EXARC Journal - Latest Articles

An Experimental Study of Lesions Observed in Bog Body Funerary Performances

Author(s)
Tiffany Treadway
Clement Twumasi
Publication Date
The analysis of sharp force trauma has usually been reserved for prehistoric osteological case studies. Bog bodies, on the other hand, due to the excellent preservation of the soft tissues, provide a unique example of visible lesions. This type of preservation of prehistoric soft tissue trauma that would otherwise be predominantly absent from osteological remains allows archaeologists to understand better the ...

Putting life into Late Neolithic houses

Author(s)
Annelou van Gijn
Publication Date
Investigating Domestic Craft and Subsistence Activities through Experiments and Material Analysis Leiden University currently coordinates the project “Putting Life in Neolithic Houses”. This will take until 2025 and is funded by the Dutch Research Council NWO. Besides EXARC, there are other nine partners in this project.

Some Reflections on the Origin and Use of the Potter's Wheel during the Iron Age in the Iberian Peninsula. Interpretive Possibilities and Limitations

Author(s)
Juan Jesús Padilla Fernández
Publication Date
An abundance of past research has addressed Iron Age pottery in the Iberian Peninsula since the beginning of archaeological analysis in Spain. However, it has mainly focused on examining historical-cultural aspects linked to specific chronologies and typologies. It is only rarely that studies have been concerned with production processes. Ethnography has traditionally been used to make direct ...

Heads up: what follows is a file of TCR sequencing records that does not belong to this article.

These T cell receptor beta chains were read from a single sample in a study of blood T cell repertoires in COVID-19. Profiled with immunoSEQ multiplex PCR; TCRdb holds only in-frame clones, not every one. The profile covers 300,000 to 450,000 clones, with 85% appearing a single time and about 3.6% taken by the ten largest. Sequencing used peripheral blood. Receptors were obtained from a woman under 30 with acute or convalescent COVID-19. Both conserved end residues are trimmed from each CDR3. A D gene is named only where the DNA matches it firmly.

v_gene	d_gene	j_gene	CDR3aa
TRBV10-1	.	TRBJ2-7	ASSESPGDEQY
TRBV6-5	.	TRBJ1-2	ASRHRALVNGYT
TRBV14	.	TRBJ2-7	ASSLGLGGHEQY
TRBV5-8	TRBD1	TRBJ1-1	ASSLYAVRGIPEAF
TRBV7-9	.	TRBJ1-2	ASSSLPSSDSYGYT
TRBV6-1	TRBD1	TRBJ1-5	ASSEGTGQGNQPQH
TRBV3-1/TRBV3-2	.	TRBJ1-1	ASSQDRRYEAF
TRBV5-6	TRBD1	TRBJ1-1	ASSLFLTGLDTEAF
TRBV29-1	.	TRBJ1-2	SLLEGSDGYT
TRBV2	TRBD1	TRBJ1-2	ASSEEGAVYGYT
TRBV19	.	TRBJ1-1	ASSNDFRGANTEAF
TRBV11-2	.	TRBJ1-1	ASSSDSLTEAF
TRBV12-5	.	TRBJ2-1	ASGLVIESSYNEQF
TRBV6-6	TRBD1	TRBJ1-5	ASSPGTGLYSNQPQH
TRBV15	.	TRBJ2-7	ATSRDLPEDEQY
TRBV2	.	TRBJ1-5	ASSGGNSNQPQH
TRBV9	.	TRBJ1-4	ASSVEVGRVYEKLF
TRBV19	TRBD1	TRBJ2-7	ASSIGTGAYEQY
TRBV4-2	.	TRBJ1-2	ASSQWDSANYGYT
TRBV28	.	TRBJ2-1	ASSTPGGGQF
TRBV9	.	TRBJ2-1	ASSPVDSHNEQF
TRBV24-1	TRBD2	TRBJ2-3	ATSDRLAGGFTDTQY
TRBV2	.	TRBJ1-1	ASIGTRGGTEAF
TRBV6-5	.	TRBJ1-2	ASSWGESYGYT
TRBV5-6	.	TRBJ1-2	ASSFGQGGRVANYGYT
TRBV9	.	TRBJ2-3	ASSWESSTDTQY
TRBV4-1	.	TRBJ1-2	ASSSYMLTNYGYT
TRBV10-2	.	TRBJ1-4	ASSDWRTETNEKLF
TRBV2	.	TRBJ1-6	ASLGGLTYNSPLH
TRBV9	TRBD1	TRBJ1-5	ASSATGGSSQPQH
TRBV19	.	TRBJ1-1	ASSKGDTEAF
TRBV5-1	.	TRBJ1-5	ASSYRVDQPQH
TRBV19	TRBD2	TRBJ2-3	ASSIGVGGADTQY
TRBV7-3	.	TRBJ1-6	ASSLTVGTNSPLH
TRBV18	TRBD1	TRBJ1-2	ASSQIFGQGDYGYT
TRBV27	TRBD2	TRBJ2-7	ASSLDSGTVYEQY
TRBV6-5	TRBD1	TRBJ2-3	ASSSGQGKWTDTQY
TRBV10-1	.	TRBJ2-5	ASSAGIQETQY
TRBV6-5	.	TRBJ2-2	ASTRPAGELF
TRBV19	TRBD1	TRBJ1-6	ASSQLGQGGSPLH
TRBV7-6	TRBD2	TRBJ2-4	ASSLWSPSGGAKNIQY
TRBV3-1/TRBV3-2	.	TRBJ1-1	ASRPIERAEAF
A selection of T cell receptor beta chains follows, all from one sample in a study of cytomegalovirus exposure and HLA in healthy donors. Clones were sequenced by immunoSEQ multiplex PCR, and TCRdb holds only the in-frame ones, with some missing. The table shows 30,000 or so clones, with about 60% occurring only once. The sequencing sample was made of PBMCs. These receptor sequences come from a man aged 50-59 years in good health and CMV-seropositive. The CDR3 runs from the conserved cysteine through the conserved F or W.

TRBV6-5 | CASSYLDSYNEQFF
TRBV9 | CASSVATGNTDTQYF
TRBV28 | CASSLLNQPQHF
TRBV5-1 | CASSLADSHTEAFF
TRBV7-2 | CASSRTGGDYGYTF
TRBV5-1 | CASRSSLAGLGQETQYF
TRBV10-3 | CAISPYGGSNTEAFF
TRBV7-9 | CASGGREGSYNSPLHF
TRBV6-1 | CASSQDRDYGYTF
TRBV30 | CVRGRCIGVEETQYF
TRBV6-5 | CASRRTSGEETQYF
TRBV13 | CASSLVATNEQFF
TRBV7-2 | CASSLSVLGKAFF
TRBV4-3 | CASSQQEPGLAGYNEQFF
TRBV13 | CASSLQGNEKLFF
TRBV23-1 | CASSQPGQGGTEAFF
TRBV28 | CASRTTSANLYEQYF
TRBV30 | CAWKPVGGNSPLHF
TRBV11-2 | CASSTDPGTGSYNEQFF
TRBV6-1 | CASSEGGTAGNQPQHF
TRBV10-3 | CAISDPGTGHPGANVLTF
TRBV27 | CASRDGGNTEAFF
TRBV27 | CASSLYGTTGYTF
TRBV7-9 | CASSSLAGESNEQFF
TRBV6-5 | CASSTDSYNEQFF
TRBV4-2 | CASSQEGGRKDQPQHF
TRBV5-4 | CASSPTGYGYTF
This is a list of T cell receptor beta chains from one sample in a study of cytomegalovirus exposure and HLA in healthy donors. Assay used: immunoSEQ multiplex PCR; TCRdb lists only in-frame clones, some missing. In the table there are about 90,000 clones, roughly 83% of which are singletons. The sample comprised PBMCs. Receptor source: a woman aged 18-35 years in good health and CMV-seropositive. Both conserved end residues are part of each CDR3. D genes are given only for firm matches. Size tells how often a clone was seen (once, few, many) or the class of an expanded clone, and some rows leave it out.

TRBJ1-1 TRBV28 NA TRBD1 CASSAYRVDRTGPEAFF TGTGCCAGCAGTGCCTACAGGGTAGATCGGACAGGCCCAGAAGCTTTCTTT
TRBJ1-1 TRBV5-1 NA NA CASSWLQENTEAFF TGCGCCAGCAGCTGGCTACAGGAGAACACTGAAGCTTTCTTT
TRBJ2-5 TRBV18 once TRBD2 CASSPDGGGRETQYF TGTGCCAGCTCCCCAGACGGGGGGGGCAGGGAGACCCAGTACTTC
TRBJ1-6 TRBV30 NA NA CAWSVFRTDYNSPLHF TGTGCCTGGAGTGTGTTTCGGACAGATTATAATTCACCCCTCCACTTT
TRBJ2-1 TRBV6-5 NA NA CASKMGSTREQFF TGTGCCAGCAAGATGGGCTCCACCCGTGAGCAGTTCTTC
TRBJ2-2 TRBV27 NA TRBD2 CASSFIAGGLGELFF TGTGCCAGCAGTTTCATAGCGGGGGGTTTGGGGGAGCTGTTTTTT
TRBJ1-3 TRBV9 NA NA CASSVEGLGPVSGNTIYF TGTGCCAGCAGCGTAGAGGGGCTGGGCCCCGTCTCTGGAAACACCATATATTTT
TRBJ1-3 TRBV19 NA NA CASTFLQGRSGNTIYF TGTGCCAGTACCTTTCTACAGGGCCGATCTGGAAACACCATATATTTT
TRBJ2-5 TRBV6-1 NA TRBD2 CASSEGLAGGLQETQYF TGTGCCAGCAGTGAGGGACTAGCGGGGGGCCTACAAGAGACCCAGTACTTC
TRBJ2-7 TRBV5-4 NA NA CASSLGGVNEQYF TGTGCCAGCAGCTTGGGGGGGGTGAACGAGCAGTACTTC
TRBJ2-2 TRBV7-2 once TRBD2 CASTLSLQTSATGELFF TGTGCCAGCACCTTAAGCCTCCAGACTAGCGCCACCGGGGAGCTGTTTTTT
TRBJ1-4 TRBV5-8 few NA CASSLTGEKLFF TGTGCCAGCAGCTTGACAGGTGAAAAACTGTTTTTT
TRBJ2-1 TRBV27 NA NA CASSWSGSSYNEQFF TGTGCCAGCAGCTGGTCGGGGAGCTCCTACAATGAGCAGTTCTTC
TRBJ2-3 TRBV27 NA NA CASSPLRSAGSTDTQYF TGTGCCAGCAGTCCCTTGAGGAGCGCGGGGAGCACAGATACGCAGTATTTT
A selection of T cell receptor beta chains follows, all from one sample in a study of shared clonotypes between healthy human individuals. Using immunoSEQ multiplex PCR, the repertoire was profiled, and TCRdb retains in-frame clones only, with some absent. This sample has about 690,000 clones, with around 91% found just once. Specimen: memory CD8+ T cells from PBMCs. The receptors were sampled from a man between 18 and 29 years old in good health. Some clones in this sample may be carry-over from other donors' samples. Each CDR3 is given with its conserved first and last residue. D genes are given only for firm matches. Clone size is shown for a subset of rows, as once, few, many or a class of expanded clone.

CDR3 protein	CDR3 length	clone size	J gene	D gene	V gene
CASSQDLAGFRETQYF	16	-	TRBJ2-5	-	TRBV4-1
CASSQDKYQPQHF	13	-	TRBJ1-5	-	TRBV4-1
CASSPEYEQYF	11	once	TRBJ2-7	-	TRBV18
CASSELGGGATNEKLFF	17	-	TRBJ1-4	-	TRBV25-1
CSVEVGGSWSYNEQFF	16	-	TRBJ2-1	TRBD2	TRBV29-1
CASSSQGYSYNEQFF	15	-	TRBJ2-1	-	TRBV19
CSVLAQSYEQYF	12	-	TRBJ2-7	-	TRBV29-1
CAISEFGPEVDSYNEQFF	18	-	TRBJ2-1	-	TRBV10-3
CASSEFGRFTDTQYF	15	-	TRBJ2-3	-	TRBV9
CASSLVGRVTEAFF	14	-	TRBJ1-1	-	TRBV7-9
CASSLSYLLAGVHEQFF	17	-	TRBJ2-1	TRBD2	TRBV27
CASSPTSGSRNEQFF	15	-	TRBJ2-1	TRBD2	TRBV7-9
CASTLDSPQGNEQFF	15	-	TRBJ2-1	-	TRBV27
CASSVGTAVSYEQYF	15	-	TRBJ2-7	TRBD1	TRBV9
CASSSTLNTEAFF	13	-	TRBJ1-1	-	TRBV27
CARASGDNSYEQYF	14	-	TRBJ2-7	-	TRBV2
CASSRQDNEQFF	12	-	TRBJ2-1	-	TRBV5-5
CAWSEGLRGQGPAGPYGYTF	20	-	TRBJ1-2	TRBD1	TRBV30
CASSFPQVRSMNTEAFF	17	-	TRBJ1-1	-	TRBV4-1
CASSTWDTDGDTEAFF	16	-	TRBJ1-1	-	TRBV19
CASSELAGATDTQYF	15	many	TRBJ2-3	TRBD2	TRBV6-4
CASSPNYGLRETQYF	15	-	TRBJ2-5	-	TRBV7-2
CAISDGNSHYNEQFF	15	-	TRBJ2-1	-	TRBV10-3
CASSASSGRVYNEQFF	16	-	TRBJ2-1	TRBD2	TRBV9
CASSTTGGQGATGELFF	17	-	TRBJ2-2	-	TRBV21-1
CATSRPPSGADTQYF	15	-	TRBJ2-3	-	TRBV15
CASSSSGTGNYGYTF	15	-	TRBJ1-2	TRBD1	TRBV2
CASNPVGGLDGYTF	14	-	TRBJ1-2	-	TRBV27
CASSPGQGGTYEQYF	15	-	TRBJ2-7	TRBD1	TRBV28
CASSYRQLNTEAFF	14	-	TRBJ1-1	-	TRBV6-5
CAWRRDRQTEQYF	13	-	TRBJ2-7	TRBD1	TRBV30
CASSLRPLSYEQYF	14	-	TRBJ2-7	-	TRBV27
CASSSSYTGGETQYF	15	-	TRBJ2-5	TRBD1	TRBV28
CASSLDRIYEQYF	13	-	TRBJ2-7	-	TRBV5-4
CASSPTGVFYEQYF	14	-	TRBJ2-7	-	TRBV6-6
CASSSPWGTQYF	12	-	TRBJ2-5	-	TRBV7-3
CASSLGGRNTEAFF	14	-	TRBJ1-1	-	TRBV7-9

More Testing of Mesoamerican Lunate Artifacts as Possible Loom Weights, that also Functioned as Twining Tools

Author(s)
Billie J. A. Follensbee
Publication Date
In previous replication studies and experiments, a lunate jade artifact from the Pre-Classic/Formative period (1500 BC-AD 250) of Mesoamerica was analysed, researched, and tested for its similarities to the crescent weight, a specialized type of loom weight found in ancient Central and Southern Europe. These analyses successfully established that even a form of this artifact made of wood, shell, or other...

Bast, Ferns, and Mud: Experimental Recreation of a Kapa Kaha (Barkcloth)

Author(s)
Avalon Paradea
Publication Date
#EAC12 World Tour 2021
***Kapa (Hawaiian barkcloth) was the ubiquitous fabric of historic Hawaiʻi, used for everything from clothing to bedding, from swaddling newborns to enshrouding the deceased, and all things in between. This textile is crafted from the bast (inner bark) of several plant species...

Identifying Ceramic Shaping Techniques: Experimental Results Using the Inclusion and Void Orientation Method

Author(s)
Jon Ross
Kent Fowler
Publication Date
This contribution presents the results of experiments using a simple but effective inclusion and void orientation method for identifying shaping techniques on cut and scanned vessels and sherds. Not only does it provide an additional line of complementary evidence for differentiating ceramic chaînes opératoires, but we argue that it offers observations not accessible by other imaging methods and scales of analysis...